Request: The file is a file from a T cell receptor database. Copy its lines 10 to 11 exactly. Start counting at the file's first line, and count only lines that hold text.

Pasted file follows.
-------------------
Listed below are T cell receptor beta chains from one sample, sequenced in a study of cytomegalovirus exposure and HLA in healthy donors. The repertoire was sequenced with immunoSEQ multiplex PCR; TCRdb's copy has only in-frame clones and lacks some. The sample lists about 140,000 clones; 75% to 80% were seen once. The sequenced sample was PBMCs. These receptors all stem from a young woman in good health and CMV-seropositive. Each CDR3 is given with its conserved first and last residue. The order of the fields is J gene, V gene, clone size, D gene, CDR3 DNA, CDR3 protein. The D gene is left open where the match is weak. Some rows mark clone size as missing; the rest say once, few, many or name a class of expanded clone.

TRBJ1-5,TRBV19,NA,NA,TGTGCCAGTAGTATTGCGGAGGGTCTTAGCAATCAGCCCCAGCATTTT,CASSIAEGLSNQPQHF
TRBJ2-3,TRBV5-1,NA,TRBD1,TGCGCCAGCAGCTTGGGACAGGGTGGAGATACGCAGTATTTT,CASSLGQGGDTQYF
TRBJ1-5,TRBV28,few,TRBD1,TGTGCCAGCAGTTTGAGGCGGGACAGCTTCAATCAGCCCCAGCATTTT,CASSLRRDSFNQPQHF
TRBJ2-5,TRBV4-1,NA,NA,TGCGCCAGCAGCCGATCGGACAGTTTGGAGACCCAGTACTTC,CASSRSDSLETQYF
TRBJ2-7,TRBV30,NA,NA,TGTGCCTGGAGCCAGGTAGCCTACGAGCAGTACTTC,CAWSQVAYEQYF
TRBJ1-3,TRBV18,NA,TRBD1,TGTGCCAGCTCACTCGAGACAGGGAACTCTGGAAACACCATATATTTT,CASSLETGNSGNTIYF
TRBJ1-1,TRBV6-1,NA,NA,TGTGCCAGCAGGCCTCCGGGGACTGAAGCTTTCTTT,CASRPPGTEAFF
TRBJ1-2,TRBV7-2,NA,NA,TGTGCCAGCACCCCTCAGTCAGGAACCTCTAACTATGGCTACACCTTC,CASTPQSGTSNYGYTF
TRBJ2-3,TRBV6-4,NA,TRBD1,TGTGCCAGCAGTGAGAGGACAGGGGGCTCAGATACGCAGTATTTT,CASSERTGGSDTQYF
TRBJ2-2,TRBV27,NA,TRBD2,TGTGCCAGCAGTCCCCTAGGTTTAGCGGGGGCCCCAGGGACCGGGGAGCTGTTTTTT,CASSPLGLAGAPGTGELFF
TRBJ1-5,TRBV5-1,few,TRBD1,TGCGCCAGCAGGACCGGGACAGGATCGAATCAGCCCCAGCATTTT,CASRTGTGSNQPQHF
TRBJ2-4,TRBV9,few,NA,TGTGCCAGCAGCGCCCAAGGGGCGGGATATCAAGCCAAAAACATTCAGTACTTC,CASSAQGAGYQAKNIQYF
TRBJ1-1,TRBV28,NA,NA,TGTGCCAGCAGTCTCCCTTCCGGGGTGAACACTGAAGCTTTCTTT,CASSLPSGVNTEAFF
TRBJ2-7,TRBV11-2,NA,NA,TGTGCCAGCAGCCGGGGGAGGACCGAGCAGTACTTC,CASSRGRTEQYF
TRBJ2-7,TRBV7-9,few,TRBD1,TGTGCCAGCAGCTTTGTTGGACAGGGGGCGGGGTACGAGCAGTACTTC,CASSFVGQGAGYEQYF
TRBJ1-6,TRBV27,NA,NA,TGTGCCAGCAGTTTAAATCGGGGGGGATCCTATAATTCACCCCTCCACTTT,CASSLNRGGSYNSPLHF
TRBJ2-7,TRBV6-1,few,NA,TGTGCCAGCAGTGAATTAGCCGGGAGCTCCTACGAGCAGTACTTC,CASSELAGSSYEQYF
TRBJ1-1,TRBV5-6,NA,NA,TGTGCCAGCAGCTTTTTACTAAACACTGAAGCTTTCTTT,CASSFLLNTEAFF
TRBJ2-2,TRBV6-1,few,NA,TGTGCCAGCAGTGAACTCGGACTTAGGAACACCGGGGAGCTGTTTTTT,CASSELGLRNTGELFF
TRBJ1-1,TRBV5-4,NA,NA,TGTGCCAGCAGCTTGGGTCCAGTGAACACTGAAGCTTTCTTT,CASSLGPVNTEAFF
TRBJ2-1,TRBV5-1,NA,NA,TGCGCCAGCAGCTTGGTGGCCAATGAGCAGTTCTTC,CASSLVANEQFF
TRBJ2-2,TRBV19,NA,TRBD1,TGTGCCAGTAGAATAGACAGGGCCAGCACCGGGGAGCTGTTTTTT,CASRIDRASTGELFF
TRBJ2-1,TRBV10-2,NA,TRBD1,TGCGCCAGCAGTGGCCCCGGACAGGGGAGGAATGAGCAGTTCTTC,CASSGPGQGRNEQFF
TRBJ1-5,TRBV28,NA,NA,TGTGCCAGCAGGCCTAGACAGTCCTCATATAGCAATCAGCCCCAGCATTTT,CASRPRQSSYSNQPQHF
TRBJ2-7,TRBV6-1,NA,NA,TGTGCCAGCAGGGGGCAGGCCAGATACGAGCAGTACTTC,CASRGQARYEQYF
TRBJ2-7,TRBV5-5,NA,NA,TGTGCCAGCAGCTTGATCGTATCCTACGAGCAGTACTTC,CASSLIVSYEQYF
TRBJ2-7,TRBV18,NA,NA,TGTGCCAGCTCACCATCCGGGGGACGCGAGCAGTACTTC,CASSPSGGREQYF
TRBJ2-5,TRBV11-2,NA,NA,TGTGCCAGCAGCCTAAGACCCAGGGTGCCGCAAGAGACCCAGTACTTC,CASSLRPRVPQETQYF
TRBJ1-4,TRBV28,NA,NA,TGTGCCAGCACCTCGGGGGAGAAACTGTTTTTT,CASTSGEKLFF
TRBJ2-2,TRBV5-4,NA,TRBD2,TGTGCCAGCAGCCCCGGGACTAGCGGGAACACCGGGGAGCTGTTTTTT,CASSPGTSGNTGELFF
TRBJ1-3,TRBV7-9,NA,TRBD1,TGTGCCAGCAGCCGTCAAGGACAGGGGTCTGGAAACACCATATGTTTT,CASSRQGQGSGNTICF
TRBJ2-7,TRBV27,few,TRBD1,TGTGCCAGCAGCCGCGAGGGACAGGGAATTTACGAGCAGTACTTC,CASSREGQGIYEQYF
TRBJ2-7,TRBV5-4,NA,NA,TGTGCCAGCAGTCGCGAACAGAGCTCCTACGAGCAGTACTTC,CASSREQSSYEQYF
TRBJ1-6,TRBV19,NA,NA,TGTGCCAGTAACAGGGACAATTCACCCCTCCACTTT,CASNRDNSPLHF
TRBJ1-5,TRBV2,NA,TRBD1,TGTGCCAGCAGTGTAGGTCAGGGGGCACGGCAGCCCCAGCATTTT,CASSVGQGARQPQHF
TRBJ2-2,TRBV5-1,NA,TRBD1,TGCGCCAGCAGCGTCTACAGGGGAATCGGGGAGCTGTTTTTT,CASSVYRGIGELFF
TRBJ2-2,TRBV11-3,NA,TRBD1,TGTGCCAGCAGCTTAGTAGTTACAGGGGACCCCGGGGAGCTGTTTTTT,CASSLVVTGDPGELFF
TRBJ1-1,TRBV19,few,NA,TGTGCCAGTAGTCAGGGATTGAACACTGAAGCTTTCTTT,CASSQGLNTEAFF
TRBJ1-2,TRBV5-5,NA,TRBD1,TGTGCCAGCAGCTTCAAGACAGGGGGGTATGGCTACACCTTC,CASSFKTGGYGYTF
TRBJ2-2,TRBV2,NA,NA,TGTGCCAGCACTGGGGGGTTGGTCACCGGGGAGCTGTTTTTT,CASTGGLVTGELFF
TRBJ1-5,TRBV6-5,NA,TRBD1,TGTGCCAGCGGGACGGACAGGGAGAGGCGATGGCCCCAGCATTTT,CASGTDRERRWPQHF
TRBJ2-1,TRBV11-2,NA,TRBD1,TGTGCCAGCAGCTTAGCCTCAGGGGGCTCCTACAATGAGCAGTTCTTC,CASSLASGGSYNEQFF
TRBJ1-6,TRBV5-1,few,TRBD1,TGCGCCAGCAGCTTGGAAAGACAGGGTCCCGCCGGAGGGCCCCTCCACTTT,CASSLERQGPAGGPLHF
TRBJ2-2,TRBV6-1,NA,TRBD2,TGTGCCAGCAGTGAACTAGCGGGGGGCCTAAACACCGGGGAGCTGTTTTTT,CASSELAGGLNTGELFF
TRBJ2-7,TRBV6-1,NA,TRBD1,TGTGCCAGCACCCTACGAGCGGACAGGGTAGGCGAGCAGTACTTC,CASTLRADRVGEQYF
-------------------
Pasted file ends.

TRBJ2-3,TRBV6-4,NA,TRBD1,TGTGCCAGCAGTGAGAGGACAGGGGGCTCAGATACGCAGTATTTT,CASSERTGGSDTQYF
TRBJ2-2,TRBV27,NA,TRBD2,TGTGCCAGCAGTCCCCTAGGTTTAGCGGGGGCCCCAGGGACCGGGGAGCTGTTTTTT,CASSPLGLAGAPGTGELFF